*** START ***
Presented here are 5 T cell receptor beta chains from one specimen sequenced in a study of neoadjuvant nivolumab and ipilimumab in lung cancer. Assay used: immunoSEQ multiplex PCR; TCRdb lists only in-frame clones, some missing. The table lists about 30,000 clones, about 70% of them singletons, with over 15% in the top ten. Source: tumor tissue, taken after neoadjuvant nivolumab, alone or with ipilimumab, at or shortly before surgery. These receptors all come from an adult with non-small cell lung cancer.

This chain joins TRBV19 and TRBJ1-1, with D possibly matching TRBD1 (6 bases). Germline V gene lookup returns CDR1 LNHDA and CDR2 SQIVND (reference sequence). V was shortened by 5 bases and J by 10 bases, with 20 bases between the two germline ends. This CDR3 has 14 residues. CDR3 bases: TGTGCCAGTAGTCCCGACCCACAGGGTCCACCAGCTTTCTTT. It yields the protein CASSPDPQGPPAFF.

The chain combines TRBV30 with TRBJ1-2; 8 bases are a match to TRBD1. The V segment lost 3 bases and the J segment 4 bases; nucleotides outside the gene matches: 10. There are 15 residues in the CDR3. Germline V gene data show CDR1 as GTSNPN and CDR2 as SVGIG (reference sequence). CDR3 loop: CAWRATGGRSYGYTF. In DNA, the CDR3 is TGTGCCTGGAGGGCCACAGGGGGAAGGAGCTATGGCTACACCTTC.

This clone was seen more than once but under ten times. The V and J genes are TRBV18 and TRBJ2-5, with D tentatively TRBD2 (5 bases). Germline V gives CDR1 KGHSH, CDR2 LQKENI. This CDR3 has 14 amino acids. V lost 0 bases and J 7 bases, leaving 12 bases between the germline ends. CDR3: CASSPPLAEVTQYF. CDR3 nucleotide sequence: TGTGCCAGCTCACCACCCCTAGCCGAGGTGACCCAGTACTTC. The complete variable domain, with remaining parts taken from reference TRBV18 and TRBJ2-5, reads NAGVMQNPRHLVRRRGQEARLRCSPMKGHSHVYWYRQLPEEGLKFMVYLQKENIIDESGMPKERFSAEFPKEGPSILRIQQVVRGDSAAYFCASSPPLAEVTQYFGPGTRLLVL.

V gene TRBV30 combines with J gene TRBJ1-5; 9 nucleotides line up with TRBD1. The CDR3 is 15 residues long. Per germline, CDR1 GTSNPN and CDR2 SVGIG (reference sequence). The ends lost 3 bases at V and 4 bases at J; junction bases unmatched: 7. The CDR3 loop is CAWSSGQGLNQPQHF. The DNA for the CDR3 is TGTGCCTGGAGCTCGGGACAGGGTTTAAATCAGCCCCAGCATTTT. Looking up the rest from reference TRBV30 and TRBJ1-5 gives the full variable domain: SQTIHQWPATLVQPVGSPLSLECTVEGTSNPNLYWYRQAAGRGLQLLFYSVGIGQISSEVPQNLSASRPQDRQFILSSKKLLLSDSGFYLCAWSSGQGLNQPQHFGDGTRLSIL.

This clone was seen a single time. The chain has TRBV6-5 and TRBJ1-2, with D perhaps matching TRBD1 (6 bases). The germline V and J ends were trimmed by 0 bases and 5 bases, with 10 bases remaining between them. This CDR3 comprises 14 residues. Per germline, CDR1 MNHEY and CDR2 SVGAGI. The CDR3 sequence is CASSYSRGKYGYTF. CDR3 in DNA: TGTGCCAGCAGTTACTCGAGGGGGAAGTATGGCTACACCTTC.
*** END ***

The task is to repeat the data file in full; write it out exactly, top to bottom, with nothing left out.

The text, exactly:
Presented here are 5 T cell receptor beta chains from one specimen sequenced in a study of neoadjuvant nivolumab and ipilimumab in lung cancer. Assay used: immunoSEQ multiplex PCR; TCRdb lists only in-frame clones, some missing. The table lists about 30,000 clones, about 70% of them singletons, with over 15% in the top ten. Source: tumor tissue, taken after neoadjuvant nivolumab, alone or with ipilimumab, at or shortly before surgery. These receptors all come from an adult with non-small cell lung cancer.

This chain joins TRBV19 and TRBJ1-1, with D possibly matching TRBD1 (6 bases). Germline V gene lookup returns CDR1 LNHDA and CDR2 SQIVND (reference sequence). V was shortened by 5 bases and J by 10 bases, with 20 bases between the two germline ends. This CDR3 has 14 residues. CDR3 bases: TGTGCCAGTAGTCCCGACCCACAGGGTCCACCAGCTTTCTTT. It yields the protein CASSPDPQGPPAFF.

The chain combines TRBV30 with TRBJ1-2; 8 bases are a match to TRBD1. The V segment lost 3 bases and the J segment 4 bases; nucleotides outside the gene matches: 10. There are 15 residues in the CDR3. Germline V gene data show CDR1 as GTSNPN and CDR2 as SVGIG (reference sequence). CDR3 loop: CAWRATGGRSYGYTF. In DNA, the CDR3 is TGTGCCTGGAGGGCCACAGGGGGAAGGAGCTATGGCTACACCTTC.

This clone was seen more than once but under ten times. The V and J genes are TRBV18 and TRBJ2-5, with D tentatively TRBD2 (5 bases). Germline V gives CDR1 KGHSH, CDR2 LQKENI. This CDR3 has 14 amino acids. V lost 0 bases and J 7 bases, leaving 12 bases between the germline ends. CDR3: CASSPPLAEVTQYF. CDR3 nucleotide sequence: TGTGCCAGCTCACCACCCCTAGCCGAGGTGACCCAGTACTTC. The complete variable domain, with remaining parts taken from reference TRBV18 and TRBJ2-5, reads NAGVMQNPRHLVRRRGQEARLRCSPMKGHSHVYWYRQLPEEGLKFMVYLQKENIIDESGMPKERFSAEFPKEGPSILRIQQVVRGDSAAYFCASSPPLAEVTQYFGPGTRLLVL.

V gene TRBV30 combines with J gene TRBJ1-5; 9 nucleotides line up with TRBD1. The CDR3 is 15 residues long. Per germline, CDR1 GTSNPN and CDR2 SVGIG (reference sequence). The ends lost 3 bases at V and 4 bases at J; junction bases unmatched: 7. The CDR3 loop is CAWSSGQGLNQPQHF. The DNA for the CDR3 is TGTGCCTGGAGCTCGGGACAGGGTTTAAATCAGCCCCAGCATTTT. Looking up the rest from reference TRBV30 and TRBJ1-5 gives the full variable domain: SQTIHQWPATLVQPVGSPLSLECTVEGTSNPNLYWYRQAAGRGLQLLFYSVGIGQISSEVPQNLSASRPQDRQFILSSKKLLLSDSGFYLCAWSSGQGLNQPQHFGDGTRLSIL.

This clone was seen a single time. The chain has TRBV6-5 and TRBJ1-2, with D perhaps matching TRBD1 (6 bases). The germline V and J ends were trimmed by 0 bases and 5 bases, with 10 bases remaining between them. This CDR3 comprises 14 residues. Per germline, CDR1 MNHEY and CDR2 SVGAGI. The CDR3 sequence is CASSYSRGKYGYTF. CDR3 in DNA: TGTGCCAGCAGTTACTCGAGGGGGAAGTATGGCTACACCTTC.